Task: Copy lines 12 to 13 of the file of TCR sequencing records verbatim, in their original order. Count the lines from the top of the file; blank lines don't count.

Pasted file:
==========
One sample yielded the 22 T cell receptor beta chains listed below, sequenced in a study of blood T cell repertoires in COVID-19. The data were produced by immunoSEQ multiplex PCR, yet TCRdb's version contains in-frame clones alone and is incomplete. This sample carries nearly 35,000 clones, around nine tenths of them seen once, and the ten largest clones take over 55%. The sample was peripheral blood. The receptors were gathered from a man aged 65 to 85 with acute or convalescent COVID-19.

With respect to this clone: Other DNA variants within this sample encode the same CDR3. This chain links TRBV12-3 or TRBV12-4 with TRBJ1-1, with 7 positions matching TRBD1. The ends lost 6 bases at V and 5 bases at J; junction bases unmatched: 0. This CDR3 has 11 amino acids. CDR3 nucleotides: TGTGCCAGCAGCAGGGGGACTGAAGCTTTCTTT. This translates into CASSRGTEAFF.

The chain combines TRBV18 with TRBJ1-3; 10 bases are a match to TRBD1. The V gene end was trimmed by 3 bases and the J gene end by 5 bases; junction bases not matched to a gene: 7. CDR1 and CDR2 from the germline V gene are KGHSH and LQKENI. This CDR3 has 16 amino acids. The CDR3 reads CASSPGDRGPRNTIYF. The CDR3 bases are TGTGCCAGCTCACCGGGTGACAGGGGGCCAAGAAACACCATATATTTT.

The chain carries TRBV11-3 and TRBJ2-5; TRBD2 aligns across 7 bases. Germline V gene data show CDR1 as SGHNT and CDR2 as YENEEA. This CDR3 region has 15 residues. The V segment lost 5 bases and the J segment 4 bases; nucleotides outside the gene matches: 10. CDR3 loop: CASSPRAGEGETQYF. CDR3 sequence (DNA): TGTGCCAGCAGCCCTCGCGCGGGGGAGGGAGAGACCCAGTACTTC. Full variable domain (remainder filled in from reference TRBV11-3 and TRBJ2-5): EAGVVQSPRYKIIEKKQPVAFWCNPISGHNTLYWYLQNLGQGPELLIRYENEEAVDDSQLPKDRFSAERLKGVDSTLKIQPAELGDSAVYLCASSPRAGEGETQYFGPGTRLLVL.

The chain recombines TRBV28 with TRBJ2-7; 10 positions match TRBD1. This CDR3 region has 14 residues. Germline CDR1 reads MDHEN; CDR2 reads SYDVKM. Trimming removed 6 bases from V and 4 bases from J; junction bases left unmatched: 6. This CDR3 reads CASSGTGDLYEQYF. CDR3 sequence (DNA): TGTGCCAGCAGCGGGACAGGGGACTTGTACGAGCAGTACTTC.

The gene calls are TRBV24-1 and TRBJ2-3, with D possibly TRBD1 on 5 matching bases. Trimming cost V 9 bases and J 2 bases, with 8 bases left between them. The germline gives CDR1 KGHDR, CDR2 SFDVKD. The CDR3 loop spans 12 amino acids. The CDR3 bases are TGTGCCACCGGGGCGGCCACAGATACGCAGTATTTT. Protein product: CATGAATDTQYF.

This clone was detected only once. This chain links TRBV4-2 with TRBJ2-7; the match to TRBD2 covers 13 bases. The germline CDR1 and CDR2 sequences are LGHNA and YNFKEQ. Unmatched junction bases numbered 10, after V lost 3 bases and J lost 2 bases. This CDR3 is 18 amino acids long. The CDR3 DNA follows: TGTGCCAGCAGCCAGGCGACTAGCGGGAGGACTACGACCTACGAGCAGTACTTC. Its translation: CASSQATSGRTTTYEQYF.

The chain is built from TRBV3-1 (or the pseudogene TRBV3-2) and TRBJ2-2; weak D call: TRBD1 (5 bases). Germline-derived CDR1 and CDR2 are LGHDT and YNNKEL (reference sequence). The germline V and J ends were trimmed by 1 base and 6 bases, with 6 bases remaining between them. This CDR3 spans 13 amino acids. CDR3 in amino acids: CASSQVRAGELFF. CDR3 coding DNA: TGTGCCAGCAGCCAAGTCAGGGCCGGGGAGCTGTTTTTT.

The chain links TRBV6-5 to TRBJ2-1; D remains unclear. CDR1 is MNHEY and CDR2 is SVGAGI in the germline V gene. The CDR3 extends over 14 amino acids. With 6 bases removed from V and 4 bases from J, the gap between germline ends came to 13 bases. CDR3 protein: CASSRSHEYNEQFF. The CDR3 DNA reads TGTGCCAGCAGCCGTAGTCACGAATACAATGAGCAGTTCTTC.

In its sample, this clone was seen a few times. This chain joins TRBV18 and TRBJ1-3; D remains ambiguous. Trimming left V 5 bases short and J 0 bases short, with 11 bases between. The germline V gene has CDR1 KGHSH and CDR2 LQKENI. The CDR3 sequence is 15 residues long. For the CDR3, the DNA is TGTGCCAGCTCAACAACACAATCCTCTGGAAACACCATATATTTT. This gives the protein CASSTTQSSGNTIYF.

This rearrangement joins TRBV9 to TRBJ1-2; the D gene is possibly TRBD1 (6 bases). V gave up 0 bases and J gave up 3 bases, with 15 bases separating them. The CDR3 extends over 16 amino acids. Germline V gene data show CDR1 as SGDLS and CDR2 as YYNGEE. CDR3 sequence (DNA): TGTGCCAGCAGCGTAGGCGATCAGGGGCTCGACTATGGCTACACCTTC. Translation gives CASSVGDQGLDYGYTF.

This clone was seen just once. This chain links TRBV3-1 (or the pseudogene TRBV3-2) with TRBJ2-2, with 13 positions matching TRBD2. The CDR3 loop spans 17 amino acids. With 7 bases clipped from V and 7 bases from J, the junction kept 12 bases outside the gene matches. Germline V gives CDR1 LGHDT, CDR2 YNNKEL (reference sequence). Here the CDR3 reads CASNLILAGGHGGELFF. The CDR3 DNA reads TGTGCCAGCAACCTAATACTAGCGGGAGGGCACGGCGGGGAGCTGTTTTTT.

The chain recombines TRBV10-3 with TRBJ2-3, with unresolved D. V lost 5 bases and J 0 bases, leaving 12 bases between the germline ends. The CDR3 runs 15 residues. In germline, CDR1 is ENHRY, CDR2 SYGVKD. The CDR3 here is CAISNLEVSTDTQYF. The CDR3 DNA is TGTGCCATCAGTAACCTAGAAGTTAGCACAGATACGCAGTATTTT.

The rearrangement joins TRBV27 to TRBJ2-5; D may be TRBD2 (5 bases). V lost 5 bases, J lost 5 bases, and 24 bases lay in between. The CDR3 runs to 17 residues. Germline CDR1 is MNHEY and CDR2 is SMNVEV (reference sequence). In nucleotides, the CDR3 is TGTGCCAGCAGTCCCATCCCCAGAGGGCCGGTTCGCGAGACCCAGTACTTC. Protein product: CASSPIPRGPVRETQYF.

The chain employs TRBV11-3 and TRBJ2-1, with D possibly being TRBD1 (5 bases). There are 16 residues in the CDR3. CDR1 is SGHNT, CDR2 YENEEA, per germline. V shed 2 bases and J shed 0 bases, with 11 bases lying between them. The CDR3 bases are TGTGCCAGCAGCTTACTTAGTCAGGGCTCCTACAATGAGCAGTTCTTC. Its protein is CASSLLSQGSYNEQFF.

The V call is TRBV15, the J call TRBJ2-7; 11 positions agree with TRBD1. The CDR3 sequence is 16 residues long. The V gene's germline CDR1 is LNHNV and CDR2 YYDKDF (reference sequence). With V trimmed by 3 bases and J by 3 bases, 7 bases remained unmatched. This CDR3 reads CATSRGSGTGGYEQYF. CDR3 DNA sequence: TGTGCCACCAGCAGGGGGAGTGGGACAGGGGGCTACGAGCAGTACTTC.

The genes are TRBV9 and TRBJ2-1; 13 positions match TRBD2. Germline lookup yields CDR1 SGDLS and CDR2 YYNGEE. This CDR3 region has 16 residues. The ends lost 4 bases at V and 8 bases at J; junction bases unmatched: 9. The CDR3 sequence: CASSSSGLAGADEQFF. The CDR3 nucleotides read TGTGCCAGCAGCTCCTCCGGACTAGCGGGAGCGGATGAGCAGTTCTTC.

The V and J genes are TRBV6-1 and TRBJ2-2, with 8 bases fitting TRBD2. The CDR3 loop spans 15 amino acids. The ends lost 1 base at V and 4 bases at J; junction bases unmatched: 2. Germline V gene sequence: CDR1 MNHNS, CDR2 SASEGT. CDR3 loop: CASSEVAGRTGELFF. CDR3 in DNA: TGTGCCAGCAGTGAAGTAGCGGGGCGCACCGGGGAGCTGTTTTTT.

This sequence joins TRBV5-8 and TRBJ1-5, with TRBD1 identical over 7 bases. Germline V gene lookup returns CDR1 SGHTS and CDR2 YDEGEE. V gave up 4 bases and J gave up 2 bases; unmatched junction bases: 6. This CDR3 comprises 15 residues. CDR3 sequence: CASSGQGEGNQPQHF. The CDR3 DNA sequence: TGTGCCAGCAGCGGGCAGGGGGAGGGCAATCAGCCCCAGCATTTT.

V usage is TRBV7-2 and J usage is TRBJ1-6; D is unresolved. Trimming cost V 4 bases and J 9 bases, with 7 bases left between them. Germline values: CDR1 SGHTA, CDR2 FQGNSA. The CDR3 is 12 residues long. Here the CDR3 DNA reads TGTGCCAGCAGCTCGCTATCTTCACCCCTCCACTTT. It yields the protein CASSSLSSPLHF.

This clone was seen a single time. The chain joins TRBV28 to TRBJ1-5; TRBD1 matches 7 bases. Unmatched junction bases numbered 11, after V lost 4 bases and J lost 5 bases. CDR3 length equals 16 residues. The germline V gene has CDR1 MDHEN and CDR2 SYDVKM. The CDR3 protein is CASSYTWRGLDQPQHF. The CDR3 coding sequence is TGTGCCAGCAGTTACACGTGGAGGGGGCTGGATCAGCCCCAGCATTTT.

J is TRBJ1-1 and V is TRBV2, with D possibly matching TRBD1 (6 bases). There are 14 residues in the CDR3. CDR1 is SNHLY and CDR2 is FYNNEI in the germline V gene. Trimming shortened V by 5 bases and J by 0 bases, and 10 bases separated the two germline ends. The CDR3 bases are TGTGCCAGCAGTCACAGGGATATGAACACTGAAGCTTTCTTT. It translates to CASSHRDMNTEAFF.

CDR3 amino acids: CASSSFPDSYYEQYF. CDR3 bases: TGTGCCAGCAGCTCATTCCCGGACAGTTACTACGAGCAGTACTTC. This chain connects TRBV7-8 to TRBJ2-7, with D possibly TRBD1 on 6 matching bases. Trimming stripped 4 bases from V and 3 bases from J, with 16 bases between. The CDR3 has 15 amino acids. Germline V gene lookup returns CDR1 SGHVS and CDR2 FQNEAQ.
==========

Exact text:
This clone was seen just once. This chain links TRBV3-1 (or the pseudogene TRBV3-2) with TRBJ2-2, with 13 positions matching TRBD2. The CDR3 loop spans 17 amino acids. With 7 bases clipped from V and 7 bases from J, the junction kept 12 bases outside the gene matches. Germline V gives CDR1 LGHDT, CDR2 YNNKEL (reference sequence). Here the CDR3 reads CASNLILAGGHGGELFF. The CDR3 DNA reads TGTGCCAGCAACCTAATACTAGCGGGAGGGCACGGCGGGGAGCTGTTTTTT.

The chain recombines TRBV10-3 with TRBJ2-3, with unresolved D. V lost 5 bases and J 0 bases, leaving 12 bases between the germline ends. The CDR3 runs 15 residues. In germline, CDR1 is ENHRY, CDR2 SYGVKD. The CDR3 here is CAISNLEVSTDTQYF. The CDR3 DNA is TGTGCCATCAGTAACCTAGAAGTTAGCACAGATACGCAGTATTTT.